Pellets differ from other forms of hormone therapy, like injections and oral capsules, in that they are implanted underneath the skin for a slow, steady absorption rate rather than an entire dosage all at once.
Larger than a grain of rice but smaller than a Tic-Tac®, these pellets require only a small incision and can last up to 4-6 months.
While many adults experience positive results from pellets, studies have found that their effects are unpredictable and fluctuating.
As a result, the FDA and Maternal Health Drugs Advisory Committee unanimously agreed to terminate compassionate investigative new drug programs for estrogen pellets as a last-resort treatment of menopausal disorder.
Because subcutaneous hormone pellet implantation is considered investigational, there are currently no FDA-approved, commercially available formulations in the United States.
So how does this affect users of hormone pellets? They turn to compounding pharmacists.
Unintentional Hormone Exposure
Compounding pharmacists will commonly use a form a trituration to mix the various powdered ingredients together.
Trituration is simply a name for several different methods used to process materials. Process methods can include grinding one compound into another, reducing the particle size of a substance, or producing a homogenous material by mixing component materials thoroughly.
As with any process that grinds powders into a fine state, plumes and dust generate. For compounding pharmacists, these powder plumes pose a health hazard if inhaled.
Imagine the long-term side effects on a male pharmacist who compounds estrogen pellets in his practice. Imagine the same effects on a healthy female pharmacist who compounds testosterone pellets in her practice.
Over time, inhalation of these plumes could have an effect on their own hormone levels. Because of this, it is important for compounding pharmacists to work within a well ventilated enclosure.
Once the powdered mix is ready, a small measured dosage is poured into a hand press machine where the powder is compressed into its final pellet form.
In the series of images to the right, a popular commercially-available hand pellet press is being demonstrated.
Between each batch of pellets, the pharmacist may use compressed air to clean the press machine of any residual powders as not to contaminate a new batch.
The process of cleaning the machine with compressed air will also create a small plume of fine hormone powder dust which should not be inhaled. Again, this process should be done within a well ventilated enclosure to protect the pharmacist’s breathing zone.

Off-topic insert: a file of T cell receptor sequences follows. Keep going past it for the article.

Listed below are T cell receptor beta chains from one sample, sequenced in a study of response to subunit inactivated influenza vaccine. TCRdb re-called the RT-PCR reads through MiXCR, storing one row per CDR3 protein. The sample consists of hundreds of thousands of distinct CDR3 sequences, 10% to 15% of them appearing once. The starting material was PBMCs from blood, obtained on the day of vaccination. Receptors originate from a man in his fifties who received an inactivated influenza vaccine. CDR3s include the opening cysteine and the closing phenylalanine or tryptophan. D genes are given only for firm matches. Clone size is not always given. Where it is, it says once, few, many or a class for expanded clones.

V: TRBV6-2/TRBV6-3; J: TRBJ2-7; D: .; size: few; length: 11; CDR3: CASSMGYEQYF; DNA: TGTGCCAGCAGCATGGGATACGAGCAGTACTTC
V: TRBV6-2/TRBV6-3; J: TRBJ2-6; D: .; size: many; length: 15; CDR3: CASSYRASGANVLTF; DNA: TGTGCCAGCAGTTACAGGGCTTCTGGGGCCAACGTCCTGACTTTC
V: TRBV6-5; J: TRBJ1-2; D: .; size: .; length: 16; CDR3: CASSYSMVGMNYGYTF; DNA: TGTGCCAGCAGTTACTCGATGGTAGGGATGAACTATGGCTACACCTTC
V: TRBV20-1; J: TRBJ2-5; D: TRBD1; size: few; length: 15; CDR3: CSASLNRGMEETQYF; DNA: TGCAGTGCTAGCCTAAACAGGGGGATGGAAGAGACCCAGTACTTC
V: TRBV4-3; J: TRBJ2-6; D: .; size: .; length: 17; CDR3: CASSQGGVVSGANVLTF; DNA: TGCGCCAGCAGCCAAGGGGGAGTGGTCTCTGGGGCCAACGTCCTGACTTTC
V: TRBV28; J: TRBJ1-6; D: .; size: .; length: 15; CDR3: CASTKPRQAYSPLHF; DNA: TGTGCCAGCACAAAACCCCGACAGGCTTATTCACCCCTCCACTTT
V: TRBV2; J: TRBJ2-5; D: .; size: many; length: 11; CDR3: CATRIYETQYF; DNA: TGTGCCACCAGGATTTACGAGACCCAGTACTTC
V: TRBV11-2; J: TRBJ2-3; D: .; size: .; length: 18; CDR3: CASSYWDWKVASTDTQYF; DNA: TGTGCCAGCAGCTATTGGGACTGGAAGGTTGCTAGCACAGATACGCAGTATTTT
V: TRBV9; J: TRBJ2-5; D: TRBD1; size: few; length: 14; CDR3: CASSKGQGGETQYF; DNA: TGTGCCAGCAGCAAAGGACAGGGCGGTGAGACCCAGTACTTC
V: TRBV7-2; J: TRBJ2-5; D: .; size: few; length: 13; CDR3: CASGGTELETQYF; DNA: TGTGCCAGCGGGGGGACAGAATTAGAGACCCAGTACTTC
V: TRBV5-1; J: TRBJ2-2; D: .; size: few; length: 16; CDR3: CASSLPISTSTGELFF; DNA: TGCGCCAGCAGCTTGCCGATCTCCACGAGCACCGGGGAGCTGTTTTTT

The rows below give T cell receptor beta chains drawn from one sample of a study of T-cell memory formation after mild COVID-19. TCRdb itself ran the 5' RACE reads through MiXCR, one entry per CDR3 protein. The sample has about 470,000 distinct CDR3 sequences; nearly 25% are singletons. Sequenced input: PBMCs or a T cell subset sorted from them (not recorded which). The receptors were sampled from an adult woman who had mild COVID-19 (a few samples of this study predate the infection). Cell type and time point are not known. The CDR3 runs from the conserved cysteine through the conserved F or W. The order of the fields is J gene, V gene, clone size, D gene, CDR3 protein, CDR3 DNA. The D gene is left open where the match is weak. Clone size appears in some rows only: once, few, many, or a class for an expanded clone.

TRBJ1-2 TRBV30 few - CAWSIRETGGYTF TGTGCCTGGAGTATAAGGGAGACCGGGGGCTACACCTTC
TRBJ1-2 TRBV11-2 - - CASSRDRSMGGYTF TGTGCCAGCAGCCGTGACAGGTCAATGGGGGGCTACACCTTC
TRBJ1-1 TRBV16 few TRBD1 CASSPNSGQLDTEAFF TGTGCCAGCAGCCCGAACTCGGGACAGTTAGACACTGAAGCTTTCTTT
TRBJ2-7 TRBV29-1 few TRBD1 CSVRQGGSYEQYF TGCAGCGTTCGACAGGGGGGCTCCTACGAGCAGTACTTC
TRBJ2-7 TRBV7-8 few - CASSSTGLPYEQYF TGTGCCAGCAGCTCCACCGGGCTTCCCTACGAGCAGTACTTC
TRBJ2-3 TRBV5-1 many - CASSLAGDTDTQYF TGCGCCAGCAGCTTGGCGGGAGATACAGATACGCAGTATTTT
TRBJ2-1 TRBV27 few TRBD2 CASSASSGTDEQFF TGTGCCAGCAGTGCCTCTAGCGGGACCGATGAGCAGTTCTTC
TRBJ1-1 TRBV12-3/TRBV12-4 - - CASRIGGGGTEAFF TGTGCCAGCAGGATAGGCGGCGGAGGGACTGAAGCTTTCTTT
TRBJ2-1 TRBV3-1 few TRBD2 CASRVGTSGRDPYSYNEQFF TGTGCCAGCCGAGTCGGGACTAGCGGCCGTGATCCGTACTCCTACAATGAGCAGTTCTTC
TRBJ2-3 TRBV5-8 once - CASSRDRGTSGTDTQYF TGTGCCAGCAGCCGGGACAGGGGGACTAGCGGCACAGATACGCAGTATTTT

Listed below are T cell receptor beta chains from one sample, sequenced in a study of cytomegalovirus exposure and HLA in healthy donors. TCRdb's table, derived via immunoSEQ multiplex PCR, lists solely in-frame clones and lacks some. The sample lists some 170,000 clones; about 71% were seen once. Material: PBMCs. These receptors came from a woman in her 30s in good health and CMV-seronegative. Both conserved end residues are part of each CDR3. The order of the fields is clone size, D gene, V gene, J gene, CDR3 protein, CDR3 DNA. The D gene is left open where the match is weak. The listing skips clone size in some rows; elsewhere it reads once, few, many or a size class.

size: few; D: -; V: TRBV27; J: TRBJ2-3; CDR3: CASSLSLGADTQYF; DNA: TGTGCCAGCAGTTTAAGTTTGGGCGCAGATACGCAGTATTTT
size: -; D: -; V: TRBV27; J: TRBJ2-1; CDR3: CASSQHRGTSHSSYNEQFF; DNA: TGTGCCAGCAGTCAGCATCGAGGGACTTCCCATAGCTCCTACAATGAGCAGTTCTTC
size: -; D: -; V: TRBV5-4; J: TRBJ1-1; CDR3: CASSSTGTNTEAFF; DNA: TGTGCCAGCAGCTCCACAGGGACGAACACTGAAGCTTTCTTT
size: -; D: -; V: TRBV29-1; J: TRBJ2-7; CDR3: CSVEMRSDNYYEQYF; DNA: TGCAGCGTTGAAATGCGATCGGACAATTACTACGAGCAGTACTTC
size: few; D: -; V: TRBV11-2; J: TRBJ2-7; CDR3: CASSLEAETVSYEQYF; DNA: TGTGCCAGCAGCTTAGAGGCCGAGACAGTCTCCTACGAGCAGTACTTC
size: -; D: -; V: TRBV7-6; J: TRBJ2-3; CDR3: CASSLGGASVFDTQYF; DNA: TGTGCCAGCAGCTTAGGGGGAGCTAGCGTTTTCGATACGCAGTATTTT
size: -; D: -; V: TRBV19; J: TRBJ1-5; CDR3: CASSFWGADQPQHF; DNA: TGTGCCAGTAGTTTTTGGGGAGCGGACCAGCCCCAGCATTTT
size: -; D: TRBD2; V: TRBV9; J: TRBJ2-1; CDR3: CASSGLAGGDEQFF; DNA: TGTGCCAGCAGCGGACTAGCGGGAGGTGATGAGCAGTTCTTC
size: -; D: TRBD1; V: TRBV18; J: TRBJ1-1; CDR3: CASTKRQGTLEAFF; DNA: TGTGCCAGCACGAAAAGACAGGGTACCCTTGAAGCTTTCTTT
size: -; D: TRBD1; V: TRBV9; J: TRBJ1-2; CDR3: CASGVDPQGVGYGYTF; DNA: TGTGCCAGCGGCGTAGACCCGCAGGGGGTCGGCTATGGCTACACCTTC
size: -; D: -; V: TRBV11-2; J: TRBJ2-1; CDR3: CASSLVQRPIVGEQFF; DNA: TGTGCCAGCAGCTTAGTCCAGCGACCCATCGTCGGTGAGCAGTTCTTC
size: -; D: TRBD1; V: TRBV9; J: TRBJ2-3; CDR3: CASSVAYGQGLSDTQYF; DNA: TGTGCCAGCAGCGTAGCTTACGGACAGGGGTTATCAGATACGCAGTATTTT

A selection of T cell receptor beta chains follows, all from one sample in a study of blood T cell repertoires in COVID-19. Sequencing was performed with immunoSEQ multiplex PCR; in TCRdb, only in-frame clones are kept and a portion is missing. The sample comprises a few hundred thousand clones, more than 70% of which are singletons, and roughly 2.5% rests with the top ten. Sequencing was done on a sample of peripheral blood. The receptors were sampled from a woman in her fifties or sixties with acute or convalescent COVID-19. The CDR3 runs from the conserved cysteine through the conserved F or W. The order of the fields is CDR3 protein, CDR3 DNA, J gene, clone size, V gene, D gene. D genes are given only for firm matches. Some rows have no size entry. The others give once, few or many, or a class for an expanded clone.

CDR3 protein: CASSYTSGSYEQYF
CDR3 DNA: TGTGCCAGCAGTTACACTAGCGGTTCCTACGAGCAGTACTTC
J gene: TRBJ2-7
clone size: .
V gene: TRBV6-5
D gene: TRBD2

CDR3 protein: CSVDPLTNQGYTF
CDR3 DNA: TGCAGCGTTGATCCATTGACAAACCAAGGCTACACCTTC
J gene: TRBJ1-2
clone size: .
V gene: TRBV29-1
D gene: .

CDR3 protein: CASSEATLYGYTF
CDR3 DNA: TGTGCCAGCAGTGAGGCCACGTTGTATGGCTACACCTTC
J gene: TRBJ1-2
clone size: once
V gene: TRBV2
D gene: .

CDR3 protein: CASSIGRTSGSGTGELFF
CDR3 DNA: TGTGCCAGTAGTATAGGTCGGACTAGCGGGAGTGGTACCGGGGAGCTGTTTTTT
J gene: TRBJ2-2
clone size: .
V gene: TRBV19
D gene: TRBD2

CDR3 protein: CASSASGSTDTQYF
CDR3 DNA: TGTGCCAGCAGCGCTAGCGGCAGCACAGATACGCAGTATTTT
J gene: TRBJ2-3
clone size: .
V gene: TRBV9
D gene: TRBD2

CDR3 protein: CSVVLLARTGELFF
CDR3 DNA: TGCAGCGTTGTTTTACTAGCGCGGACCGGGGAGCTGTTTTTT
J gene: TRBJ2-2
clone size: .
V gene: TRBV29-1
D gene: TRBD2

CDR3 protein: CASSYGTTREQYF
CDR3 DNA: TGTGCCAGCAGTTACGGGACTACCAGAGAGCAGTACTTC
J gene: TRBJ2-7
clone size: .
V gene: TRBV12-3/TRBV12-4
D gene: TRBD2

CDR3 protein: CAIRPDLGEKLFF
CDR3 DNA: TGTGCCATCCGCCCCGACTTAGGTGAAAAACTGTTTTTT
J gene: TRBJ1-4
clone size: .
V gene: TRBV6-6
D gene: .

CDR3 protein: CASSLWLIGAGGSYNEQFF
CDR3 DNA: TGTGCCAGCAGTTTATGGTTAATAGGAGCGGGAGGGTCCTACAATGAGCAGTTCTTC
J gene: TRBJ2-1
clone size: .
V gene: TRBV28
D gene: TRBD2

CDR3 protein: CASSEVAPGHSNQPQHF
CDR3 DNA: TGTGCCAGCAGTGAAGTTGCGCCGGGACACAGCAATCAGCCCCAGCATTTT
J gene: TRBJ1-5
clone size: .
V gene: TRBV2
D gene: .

Powder Containment Hoods
A “well ventilated enclosure” should, at minimum, be comprised of:
- HEPA Filtration (up to 99.97% efficient on particles 0.3 microns in size or 300 nanometers)
- Adjustable Airflow
- Adequately-sized Work Area
A quality HEPA filter has been shown to trap pharmaceutical powders within its paper media and is an industry standard for filtered enclosures.
Regulation of airflow within the enclosure is key to handling powders safely. Too little airflow has minimal to no effect on pulling the dust plumes into the filter media. Too much airflow can cause turbulence within the enclosure and have a negative effect on dosage measurement and powder handling.
An appropriately-sized hood makes working within the enclosure more comfortable and allows the placement of equipment and materials to match the pharmacist’s work style.
Sentry Air Enclosures
Sentry Air Systems has a line of Pharmaceutical Powder Containment Hoods for non-sterile compounding. These ductless enclosures allow pharmacists to safely weigh, measure, and compound prescription dosages.
A powerful fan and filtration system pulls the airborne powder and particulate away from the operator and directly into a HEPA filter. These hoods do not require ductwork or exterior ventilation, making them easy to move around a pharmacy or lab.
A variable speed control knob comes standard and allows for manual air volume adjustment. An optional magnehelic gauge is available to assist in monitoring the HEPA filter’s saturation level.
On our YouTube channel we have a video demonstrating one of our Ductless Containment Hoods for a pharmaceutical capsule filling process.
- Powder Containment Hoods Compatible with Torpac® ProFiller Capsule Filling Systems
- Economical, adaptive enclosures for simulated pharmacy training
- Lab hoods in simulated pharmacies should be high-fidelity and cost-effective
- Custom compounding hoods for veterinary pharmacy
- Reducing Exposure to Airborne Hormones during Compounding
Our line of pharmaceutical powder containment hoods are not intended for sterile compounding applications.
Contact Sentry Air
If your non-sterile compounding practice could benefit from powder containment, give Sentry Air Systems a call. One of our technical applications specialists will work with you to determine the best solution. Call 800.799.4609, email email@example.com or fill out the comment form below.